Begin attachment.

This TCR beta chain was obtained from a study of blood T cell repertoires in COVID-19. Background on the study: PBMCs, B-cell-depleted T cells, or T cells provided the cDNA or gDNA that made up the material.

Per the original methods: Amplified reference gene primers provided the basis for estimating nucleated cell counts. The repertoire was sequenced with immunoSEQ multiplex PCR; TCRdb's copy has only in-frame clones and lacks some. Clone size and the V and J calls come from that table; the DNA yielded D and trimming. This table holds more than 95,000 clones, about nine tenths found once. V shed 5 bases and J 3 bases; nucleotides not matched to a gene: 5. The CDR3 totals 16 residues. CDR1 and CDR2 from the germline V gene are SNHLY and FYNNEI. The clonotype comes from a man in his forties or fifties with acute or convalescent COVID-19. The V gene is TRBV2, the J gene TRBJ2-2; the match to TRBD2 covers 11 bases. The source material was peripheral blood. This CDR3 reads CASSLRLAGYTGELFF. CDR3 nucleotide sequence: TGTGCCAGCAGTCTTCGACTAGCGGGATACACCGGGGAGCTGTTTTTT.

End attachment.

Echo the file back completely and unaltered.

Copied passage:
This TCR beta chain was obtained from a study of blood T cell repertoires in COVID-19. Background on the study: PBMCs, B-cell-depleted T cells, or T cells provided the cDNA or gDNA that made up the material.

Per the original methods: Amplified reference gene primers provided the basis for estimating nucleated cell counts. The repertoire was sequenced with immunoSEQ multiplex PCR; TCRdb's copy has only in-frame clones and lacks some. Clone size and the V and J calls come from that table; the DNA yielded D and trimming. This table holds more than 95,000 clones, about nine tenths found once. V shed 5 bases and J 3 bases; nucleotides not matched to a gene: 5. The CDR3 totals 16 residues. CDR1 and CDR2 from the germline V gene are SNHLY and FYNNEI. The clonotype comes from a man in his forties or fifties with acute or convalescent COVID-19. The V gene is TRBV2, the J gene TRBJ2-2; the match to TRBD2 covers 11 bases. The source material was peripheral blood. This CDR3 reads CASSLRLAGYTGELFF. CDR3 nucleotide sequence: TGTGCCAGCAGTCTTCGACTAGCGGGATACACCGGGGAGCTGTTTTTT.